What is CIS and what you need to know about it

CIS Construction Industry Scheme

What is CIS ?

CIS (i.e. the Construction Industry Scheme) is, just like its name says, a scheme under which tax is deducted from subcontractors working in the construction industry. The tax is collected on behalf of HMRC by contractors in the construction industry every time they pay their subcontractors.   

While registration is obligatory for contractors, it is only voluntary for subcontractors. If you work as employee for a constructor you do not fall under CIS.

In this blog we will detail and clarify some of the most important aspects contractors and subcontractors in the construction industry need to know about CIS.

Types of work under CIS

The type of work that falls under CIS is construction work done as contractor or for a contractor in the construction industry. Any type of construction work done directly for a homeowner is not regulated by CIS.

Generally, CIS covers all building and civil engineering work, demolitions and dismantling, site clearing, alterations, repairs and decorating, installation of power systems, as well as heating, water and ventilation systems. It also includes preliminary works for preparing a site for construction work such as laying foundations, providing access works, installations of temporary offices, etc. It also includes cleaning works inside buildings after construction work has been completed.

If you are self-employed

If you are self-employed and work as sub-contractor for a construction company, you should be registered with HMRC for the CIS scheme. Regardless of whether you are registered or not though, CIS will be deducted from you every time you are paid. However, if you are registered for CIS, then tax will be deducted from you only at 20% of the gross pay rather than at 30% if you were not registered.

If you are registered for CIS, then these deductions count as advance payments towards your income tax and towards your national insurance contributions. In the end of every tax year, when you submit your self-assessment tax return (also known as personal tax return), if the amount of tax and national insurance you owe HMRC is greater than what you have already paid as CIS, then you will still owe HMRC the balance. But this balance will be significantly lower than the total amount of tax you owe, so it will be easier for you to pay it. However, if the self-assessment tax return reveals that you have paid HMRC more under CIS than your total tax due, then HMRC will issue you a refund.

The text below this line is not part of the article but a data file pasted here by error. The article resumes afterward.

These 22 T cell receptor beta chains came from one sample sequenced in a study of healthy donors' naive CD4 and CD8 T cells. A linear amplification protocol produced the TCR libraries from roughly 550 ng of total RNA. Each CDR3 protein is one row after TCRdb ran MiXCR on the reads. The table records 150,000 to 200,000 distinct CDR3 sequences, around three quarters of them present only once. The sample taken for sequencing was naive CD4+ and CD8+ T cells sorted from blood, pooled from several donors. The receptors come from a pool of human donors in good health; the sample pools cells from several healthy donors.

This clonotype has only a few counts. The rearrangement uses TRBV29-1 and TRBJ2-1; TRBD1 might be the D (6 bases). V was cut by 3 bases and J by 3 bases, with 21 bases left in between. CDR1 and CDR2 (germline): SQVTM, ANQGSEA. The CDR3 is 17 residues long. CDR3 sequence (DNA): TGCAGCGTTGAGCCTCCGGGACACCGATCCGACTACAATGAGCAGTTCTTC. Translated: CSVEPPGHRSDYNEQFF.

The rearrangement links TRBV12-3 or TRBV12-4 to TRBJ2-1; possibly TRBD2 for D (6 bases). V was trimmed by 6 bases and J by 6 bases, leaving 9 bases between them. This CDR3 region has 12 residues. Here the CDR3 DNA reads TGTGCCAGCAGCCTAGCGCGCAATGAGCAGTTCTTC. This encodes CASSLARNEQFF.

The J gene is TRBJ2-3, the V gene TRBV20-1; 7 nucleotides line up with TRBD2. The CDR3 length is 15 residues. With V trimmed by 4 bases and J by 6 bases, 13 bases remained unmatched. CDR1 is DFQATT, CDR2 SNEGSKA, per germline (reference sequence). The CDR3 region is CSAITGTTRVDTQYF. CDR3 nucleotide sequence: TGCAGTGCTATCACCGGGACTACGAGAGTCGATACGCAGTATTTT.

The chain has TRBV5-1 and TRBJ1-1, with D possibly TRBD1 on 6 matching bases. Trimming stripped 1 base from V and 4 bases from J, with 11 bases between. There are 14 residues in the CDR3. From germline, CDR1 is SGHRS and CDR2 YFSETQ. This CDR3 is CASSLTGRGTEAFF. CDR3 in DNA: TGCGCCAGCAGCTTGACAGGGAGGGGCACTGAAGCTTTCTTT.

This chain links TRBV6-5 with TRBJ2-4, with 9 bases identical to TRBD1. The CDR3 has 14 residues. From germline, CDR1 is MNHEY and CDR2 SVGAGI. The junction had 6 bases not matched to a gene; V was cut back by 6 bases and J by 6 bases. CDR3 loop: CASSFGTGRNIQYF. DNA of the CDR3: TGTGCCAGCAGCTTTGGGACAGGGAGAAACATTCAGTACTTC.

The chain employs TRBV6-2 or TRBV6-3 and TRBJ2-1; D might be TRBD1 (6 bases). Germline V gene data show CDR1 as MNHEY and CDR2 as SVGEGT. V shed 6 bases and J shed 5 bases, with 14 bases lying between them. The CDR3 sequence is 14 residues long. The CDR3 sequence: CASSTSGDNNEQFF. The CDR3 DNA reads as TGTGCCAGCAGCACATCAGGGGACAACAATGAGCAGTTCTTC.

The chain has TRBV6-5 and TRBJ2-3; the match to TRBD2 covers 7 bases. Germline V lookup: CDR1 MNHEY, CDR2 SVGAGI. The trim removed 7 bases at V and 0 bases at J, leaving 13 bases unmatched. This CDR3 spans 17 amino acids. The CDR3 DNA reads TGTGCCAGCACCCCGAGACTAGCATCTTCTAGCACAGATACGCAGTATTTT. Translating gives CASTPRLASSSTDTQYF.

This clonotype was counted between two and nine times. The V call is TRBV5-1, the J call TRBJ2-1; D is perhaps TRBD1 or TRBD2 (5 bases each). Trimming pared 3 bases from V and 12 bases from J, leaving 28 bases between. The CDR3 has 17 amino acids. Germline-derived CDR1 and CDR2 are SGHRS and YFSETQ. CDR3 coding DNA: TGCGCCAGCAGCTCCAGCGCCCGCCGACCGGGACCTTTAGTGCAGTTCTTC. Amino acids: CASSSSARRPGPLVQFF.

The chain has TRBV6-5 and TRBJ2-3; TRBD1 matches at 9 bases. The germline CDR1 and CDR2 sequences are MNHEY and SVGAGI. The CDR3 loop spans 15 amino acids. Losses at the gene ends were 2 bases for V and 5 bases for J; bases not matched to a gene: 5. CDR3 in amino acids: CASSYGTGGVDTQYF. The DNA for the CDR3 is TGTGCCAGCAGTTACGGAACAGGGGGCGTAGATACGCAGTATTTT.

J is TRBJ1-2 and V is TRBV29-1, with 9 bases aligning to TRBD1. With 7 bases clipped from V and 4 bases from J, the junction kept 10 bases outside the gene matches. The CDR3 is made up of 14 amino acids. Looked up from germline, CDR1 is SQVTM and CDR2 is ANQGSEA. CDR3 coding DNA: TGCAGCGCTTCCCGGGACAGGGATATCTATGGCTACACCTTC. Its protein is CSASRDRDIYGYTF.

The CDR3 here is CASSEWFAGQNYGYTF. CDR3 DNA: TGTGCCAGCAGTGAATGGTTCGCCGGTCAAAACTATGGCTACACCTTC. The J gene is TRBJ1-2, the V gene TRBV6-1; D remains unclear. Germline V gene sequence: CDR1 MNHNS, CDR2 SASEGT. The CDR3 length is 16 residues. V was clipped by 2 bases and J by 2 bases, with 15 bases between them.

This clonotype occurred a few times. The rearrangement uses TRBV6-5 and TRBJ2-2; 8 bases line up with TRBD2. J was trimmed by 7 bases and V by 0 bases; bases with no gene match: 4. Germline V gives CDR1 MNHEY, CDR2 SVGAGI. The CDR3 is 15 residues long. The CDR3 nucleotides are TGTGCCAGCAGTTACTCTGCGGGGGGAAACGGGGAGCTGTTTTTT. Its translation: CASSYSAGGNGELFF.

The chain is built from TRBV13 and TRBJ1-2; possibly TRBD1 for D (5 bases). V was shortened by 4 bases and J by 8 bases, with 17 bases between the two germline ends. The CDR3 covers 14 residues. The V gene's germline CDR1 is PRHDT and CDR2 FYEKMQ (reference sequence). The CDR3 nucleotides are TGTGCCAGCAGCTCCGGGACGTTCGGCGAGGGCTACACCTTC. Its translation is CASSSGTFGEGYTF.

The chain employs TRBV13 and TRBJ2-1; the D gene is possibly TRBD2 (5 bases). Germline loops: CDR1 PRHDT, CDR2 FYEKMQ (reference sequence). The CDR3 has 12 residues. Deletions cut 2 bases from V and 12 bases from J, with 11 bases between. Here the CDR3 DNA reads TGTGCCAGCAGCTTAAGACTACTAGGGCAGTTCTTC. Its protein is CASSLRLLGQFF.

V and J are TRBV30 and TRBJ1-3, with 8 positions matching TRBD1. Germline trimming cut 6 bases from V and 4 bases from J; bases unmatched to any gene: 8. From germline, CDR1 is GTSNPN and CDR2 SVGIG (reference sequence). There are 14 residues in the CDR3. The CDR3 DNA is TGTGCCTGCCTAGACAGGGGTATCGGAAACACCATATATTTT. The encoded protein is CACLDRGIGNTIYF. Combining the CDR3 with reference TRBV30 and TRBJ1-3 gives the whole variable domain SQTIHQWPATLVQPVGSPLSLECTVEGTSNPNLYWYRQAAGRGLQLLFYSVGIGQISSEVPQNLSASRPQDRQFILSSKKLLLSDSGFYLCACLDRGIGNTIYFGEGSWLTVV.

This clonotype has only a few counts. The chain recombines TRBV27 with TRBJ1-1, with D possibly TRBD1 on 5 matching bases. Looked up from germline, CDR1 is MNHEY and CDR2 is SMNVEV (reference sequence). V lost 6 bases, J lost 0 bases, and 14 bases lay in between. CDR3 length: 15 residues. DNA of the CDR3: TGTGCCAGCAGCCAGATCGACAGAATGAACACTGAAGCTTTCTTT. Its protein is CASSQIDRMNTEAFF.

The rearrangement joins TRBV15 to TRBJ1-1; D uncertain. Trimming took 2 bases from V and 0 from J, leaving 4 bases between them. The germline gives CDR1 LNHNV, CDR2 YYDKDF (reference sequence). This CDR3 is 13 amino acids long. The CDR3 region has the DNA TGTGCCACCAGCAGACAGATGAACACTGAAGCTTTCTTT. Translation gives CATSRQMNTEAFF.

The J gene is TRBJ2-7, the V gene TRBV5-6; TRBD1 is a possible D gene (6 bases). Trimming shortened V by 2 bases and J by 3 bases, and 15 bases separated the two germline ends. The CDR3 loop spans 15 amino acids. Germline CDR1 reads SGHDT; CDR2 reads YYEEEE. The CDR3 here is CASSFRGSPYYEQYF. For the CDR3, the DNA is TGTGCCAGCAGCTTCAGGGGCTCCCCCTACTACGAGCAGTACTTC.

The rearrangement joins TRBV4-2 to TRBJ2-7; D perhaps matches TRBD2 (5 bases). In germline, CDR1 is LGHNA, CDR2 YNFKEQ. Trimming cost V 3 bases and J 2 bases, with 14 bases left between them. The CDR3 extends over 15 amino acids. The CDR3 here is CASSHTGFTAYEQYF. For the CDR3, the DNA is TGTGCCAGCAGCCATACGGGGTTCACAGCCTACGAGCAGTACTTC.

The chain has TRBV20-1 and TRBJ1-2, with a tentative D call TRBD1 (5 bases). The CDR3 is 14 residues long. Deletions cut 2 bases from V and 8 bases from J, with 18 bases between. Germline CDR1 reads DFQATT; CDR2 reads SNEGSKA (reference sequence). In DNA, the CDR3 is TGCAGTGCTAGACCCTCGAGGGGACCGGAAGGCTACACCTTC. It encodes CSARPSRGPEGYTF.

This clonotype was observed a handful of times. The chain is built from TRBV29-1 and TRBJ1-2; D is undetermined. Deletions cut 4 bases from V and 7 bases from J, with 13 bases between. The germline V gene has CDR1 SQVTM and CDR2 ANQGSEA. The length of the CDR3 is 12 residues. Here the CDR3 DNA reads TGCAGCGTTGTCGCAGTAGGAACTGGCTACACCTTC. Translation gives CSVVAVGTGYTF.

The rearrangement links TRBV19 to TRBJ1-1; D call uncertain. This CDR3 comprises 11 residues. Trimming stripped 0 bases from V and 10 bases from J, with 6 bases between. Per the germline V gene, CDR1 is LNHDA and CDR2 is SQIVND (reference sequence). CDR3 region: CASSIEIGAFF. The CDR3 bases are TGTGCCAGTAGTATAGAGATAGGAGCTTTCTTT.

It is important to note that registration for CIS is different than registration for self-employment with HMRC for Self-Assessment Tax Return purposes. In other words, your registration for CIS is in addition to your registration for self-employment.

The contractor has the obligation to issue you statements of payments and deductions. You must keep these statements because you will need them for your self-assessment tax return. Also, it is important to note that you have the legal obligation to keep records for at least 6 years. These records will have to be kept in digital form as HMRC is at the moment rolling out Making Tax Digital for Self-Assessment (MTD ITSA).

If you are a contractor

If you work in the construction industry and pay subcontractors for various types of construction work, then you are a contractor under the CIS scheme and must register with HMRC.  

It is your obligation to establish whether workers you pay are employed or self-employed. CIS applies only to self-employed workers. You will need a subcontractor’s UTR (Unique Taxpayer Reference) and NIN (National Insurance Number) to be able to verify whether they are registered for CIS or not.

When you pay a subcontractor, you have to verify whether they are registered for CIS with HMRC or not. If they are, then you will deduct from their payments 20% CIS and send this payment to HMRC. If the subcontractors you are paying are not registered for CIS with HMRC, then you will deduct 30% CIS from their payments and send it to HMRC. These payments to HMRC are obligatory as they will count towards the subcontractors’ total tax and national insurance contributions.

You must issue to the subcontractor a payment and deductions statement with 14 days of the end of each tax month. The statement must show the contractor’s name and reference, details of the payment(s) made, the cost of any materials incurred and the deduction(s) made from the payment(s).

Now might be the ideal time to engage the services of an accountant to do all the work for you and provide you with all the tax advice you need.

Don’t hesitate to get in touch for any further inquiries at: info@las-accounting.co.uk

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